This makes it evident that the global halal sector will be one of the fastest-growing consumer segments in the world in the coming years, according to Hamidon Hamzah of the Halal Industry Development Corp., an agency under Malaysias Ministry of International Trade and Industry.
A particularly significant surge in demand of halal-certified products may come from Indonesia – the worlds largest Muslim population – with the Halal Product Assurance Law, which requires all products meeting halal requirements sold in the country to be halal-certified by October 2019.
Indonesia is the first country in the world to regulate in this way, said Gilang Ardana, policy analyst at the American Chamber of Commerce in Indonesia, in a blog post on halal consultancy Halal Focuss website. Noncompliance is subject to severe administrative sanctions, he added. A penalty of five years imprisonment and fines of 2 billion rupiah (U.S. $152,000) will be imposed on any business that does not maintain the halal-ness of its products after they have obtained a halal certificate.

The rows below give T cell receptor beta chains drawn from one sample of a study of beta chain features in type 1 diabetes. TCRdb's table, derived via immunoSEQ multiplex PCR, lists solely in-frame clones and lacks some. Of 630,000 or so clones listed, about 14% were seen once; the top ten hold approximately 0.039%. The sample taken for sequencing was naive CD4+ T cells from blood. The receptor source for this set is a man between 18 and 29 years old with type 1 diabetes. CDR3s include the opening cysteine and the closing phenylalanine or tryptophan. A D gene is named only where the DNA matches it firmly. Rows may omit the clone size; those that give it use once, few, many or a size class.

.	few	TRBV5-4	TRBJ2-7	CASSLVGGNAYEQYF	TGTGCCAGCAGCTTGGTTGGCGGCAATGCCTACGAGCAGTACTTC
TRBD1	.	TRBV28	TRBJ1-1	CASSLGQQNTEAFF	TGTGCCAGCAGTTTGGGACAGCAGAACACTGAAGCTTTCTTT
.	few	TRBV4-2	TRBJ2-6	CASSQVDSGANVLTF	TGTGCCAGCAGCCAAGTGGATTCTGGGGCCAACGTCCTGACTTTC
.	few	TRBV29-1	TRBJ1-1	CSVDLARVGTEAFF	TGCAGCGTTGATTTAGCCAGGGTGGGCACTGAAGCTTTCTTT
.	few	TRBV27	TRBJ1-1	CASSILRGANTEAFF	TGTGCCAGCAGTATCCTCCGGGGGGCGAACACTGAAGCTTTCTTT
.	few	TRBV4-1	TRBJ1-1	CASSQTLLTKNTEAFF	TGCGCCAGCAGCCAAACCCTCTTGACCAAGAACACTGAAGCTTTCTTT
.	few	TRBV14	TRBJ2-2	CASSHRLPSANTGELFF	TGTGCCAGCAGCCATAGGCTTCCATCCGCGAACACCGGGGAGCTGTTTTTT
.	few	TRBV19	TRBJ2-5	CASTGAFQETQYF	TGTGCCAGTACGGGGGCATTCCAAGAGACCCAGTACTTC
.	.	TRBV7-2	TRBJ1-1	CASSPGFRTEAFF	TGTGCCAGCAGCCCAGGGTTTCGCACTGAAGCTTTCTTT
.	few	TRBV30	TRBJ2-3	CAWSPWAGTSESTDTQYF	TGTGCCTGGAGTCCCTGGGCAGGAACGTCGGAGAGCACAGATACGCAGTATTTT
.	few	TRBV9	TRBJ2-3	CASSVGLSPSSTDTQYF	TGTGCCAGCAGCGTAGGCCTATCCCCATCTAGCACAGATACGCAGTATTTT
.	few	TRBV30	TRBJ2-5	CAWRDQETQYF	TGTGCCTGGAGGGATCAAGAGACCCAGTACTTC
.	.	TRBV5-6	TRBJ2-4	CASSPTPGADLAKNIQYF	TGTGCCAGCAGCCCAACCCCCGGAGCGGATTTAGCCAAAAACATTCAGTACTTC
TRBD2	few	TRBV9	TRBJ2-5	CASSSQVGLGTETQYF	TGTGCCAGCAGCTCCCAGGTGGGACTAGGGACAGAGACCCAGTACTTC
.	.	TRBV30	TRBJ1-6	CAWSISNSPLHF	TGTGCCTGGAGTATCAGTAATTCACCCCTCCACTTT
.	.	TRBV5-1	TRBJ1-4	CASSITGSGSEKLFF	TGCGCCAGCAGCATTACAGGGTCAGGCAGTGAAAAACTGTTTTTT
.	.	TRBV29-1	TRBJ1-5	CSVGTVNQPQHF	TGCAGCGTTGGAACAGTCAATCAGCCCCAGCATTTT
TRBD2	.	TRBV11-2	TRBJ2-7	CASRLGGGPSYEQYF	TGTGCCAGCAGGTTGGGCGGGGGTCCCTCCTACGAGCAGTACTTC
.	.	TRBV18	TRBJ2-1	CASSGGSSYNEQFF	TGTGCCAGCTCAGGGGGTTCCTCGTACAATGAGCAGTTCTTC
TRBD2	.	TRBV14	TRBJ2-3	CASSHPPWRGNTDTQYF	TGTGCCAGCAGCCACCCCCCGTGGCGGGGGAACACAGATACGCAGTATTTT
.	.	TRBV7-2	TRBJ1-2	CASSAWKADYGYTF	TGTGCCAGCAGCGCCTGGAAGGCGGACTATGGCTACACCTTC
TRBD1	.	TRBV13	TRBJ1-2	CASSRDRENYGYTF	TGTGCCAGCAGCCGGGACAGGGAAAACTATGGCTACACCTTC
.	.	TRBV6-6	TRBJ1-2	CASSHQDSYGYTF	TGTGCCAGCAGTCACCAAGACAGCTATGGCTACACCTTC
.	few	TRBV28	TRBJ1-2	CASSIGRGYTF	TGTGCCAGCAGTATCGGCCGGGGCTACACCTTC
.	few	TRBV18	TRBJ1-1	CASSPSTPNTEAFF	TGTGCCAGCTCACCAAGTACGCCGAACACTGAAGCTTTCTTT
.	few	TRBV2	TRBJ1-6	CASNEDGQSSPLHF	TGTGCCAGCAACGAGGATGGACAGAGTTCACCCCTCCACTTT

The rules resonate strongly in Indonesia, where almost 90 percent of the population is Muslim and consumption of processed foods is growing quickly. Turnover in Indonesias food and beverage industry hit a high of $87.6 billion last year, up from $77.6 billion in 2014. This was due in part to inflation but also powered by rising incomes and increased spending on food by the middle class, according to the market-entry consultancy Cekindo.